Progress, accountability are needed from students

Suppose you show up for a track meet at your local high school to watch your daughter perform. She’s in the high jump competition and she clears the bar, which is set at 6 feet. None of the other competitors can clear the height, but the competition’s organizers decide to allow individuals to submit testimonials from their coaches that they had cleared the height sometime during practice. Not the best method of judging performance, eh?

Proposals to make No Child Left Behind more flexible, by Rep. George Miller, chairman of the House Education Committee, would work the same way as our hypothetical high jump contest. Miller, an original architect of NCLB, told members of the National Press Club that NCLB should be changed because he believes the current law is neither fair nor flexible.

He’s right about the law. But for the same reason we don’t use flexible high bars that will bend low to artificially assure success in the high jump, we must insist that we not bend our academic standards to make it appear that our students are succeeding when they aren’t. The problem with Miller’s criticism of NCLB is that he panders to schools and teachers’ unions’ notions of fairness and forgets that the standards are set in place to help and measure students. NCLB should not be about flexibility and fairness for schools and teachers but about progress and accountability by and for students.

NCLB passed Congress with broad bipartisan support and was signed into law by President Bush in 2002. The law is due to be reauthorized this year. Under NCLB, students in grades 3-8 are tested annually in reading and math; students are tested once in high school. Miller said states should be “allowed to develop better tests that more accurately measure what all students have learned.”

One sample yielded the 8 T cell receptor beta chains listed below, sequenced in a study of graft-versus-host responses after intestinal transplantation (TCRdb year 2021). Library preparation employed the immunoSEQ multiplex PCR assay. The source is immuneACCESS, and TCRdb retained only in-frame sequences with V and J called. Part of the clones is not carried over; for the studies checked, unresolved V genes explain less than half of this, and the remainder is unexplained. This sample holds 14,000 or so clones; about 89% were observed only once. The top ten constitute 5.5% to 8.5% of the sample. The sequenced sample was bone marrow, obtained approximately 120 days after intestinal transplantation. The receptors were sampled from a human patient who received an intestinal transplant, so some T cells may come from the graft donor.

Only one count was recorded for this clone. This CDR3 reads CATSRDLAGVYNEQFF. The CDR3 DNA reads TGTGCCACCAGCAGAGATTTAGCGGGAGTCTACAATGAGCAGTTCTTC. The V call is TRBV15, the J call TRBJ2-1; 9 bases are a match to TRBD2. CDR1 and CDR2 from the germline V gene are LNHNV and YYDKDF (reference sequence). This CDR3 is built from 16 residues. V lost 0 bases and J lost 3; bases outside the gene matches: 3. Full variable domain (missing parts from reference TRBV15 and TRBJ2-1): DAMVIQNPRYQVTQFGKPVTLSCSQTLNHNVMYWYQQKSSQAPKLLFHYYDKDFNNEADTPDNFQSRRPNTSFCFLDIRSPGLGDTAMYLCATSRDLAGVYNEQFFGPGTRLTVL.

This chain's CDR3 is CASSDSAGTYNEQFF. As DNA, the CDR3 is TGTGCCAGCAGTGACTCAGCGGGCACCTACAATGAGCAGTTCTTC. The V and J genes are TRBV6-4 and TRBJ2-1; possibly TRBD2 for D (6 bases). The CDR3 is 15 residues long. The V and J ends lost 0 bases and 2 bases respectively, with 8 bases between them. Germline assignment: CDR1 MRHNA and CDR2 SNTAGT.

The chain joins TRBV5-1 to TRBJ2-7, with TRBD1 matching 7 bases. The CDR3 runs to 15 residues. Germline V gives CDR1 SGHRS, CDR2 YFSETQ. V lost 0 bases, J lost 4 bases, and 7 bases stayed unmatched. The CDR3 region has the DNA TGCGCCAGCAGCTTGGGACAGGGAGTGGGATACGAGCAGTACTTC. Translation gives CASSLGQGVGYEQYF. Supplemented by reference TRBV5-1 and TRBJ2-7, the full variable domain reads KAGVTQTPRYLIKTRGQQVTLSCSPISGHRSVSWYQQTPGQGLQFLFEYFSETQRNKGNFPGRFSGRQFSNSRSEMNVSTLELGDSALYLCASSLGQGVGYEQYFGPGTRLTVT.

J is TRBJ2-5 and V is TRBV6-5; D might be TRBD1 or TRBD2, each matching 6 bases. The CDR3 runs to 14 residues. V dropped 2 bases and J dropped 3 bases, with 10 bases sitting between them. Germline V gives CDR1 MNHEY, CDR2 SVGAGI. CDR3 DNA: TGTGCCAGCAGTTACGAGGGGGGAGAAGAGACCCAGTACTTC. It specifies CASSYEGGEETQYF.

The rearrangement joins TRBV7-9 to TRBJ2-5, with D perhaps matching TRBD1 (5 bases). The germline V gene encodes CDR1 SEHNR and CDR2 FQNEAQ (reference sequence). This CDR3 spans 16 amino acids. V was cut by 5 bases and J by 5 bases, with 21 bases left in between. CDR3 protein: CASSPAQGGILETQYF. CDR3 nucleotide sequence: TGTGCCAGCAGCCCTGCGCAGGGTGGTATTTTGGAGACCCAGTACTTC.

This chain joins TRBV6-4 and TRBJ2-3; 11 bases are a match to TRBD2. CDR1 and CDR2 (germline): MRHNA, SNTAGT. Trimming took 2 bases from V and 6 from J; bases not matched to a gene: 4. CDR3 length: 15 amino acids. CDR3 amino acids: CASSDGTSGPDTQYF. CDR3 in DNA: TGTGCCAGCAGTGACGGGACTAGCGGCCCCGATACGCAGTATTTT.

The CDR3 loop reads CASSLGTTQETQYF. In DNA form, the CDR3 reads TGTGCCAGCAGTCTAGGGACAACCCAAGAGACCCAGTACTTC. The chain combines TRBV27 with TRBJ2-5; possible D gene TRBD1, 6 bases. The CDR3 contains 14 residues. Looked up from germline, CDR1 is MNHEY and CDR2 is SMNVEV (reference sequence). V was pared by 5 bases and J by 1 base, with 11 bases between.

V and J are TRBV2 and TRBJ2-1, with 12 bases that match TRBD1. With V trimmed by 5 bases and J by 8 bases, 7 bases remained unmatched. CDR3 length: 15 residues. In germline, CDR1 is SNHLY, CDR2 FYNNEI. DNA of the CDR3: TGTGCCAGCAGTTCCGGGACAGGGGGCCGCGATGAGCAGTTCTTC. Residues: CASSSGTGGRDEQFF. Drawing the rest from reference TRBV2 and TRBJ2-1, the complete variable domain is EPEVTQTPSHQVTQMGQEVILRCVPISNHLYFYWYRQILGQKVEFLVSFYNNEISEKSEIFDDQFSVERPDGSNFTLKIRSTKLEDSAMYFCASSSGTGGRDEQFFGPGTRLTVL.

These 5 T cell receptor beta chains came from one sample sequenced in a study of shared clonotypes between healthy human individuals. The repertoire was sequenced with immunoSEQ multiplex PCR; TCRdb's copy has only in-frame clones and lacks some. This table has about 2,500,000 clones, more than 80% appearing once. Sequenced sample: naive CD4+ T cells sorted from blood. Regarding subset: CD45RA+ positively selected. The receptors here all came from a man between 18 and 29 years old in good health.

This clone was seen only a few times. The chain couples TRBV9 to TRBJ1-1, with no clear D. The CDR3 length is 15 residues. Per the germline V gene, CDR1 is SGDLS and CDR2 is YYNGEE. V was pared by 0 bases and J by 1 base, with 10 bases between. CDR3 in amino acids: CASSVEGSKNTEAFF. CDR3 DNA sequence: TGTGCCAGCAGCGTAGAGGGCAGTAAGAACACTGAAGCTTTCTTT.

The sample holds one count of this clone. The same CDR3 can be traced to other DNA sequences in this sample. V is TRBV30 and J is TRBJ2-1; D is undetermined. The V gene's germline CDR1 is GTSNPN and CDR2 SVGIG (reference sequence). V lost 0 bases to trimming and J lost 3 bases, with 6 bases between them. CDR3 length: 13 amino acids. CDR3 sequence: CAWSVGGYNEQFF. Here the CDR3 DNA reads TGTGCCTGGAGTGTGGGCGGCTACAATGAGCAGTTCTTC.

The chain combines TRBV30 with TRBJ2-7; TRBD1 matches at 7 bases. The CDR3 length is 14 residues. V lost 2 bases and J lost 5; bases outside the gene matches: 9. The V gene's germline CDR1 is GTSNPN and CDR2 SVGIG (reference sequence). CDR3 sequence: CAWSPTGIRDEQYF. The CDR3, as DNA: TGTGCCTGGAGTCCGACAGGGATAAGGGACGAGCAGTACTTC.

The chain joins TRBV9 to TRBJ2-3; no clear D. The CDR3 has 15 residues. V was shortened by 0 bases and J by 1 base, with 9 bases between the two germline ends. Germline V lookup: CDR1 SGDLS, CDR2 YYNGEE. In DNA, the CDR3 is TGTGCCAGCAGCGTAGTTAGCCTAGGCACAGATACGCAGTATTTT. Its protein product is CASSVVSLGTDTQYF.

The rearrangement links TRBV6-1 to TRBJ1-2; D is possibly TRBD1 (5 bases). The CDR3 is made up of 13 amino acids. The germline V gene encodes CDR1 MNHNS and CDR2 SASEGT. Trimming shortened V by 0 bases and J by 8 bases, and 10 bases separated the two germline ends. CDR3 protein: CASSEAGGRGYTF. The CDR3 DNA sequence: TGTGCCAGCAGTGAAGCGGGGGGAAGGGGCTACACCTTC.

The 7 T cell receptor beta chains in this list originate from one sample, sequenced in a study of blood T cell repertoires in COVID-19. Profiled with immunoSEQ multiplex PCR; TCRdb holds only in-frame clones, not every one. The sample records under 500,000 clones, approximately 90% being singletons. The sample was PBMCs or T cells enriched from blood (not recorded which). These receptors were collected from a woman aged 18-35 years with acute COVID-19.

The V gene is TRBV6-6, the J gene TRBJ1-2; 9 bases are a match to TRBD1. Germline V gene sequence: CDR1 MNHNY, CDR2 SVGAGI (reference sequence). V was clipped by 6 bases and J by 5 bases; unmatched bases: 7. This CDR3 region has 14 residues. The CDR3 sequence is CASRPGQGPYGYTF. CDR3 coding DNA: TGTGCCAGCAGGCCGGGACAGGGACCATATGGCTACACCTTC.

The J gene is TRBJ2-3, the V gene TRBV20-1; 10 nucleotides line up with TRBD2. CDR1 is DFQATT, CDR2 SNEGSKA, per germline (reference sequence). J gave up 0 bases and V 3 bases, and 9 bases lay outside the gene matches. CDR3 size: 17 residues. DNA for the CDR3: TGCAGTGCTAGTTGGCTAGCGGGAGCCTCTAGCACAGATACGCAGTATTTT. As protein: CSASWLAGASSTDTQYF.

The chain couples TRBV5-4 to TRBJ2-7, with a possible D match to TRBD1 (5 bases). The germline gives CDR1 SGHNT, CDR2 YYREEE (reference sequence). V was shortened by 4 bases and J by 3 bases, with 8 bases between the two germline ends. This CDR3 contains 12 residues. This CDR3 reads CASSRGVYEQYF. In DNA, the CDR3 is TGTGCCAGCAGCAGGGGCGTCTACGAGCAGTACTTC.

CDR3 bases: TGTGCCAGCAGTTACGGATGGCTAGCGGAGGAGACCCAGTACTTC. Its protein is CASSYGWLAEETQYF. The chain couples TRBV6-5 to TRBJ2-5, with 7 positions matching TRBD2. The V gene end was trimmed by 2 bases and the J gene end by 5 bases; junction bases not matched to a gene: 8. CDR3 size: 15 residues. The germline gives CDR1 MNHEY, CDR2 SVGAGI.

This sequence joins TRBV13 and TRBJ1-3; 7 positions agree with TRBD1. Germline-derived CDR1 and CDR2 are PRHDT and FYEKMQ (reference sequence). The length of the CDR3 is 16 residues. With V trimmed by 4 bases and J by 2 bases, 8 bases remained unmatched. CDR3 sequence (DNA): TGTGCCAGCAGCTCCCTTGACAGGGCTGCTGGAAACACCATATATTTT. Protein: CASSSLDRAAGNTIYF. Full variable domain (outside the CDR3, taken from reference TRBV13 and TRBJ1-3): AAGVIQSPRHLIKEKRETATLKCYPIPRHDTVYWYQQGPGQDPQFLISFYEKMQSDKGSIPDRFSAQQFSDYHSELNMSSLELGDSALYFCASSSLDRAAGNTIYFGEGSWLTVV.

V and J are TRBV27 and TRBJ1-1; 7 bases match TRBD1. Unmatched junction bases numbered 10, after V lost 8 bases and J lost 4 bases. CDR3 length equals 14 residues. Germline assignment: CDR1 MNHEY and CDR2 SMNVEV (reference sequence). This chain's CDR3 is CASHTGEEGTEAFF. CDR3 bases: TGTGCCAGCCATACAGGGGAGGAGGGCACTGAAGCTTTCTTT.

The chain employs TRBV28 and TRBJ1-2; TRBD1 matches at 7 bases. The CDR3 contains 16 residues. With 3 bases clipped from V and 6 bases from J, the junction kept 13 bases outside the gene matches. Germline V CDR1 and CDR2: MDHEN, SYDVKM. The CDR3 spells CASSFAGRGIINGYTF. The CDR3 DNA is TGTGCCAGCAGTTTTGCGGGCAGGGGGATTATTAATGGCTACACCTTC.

We don’t need better tests. We need better students performing better on the tests we have now.

Miller told members of the press that NCLB had brought some positive changes, citing a Center on Education Policy report released in June that found gains in students’ reading and math scores and a narrowing of achievement gaps among various ethnicities. Miller also said the decision six years ago “to raise our expectations of what America’s schools and schoolchildren could achieve” was a bold one. That decision was to “insist upon high standards,” largely because we were operating under a policy of “acceptable losses” in which half of our minority children couldn’t read proficiently and where black and Hispanic children who managed to graduate from high school had math skills equivalent to white eighth-graders. We must not abandon or water down those standards now.

In addition to providing tests, Miller suggests that schools should be able to use additional accountability measures, such as school graduation rates, to prove that schools and their students are successful. But graduation rates can be manipulated by schools that inflate grades and set low standards. Graduation rates reveal nothing about whether schools are producing educated students.

Miller’s legislation would also ease requirements for English language learners and students with disabilities. Those suggestions are tantamount to providing boosts for special populations, but miss the point that those students will then graduate with insufficient skills to compete in society.

Miller’s belief that we need “multiple measures of success” that “can no longer reflect just basic skills and memorization” reveals a lack of understanding of educational pedagogy. Learning proceeds hierarchically. Learning at the highest levels depends upon students having attained prerequisite knowledge and skills at lower levels. Students who can’t master basic skills will be unable to develop “critical thinking skills and the ability to apply knowledge to new and challenging contexts.”

In his insistence that we need to spend more money to adequately fund NCLB, Miller is certainly right. We should put the money into working with our students to meet the standards already in place for them, however, not into creating a fun house of mirrors that will allow students to skirt those standards.

Patrick Mattimore teaches AP psychology at a college preparatory high school in San Francisco and is a fellow at the Institute for Analytic Journalism.

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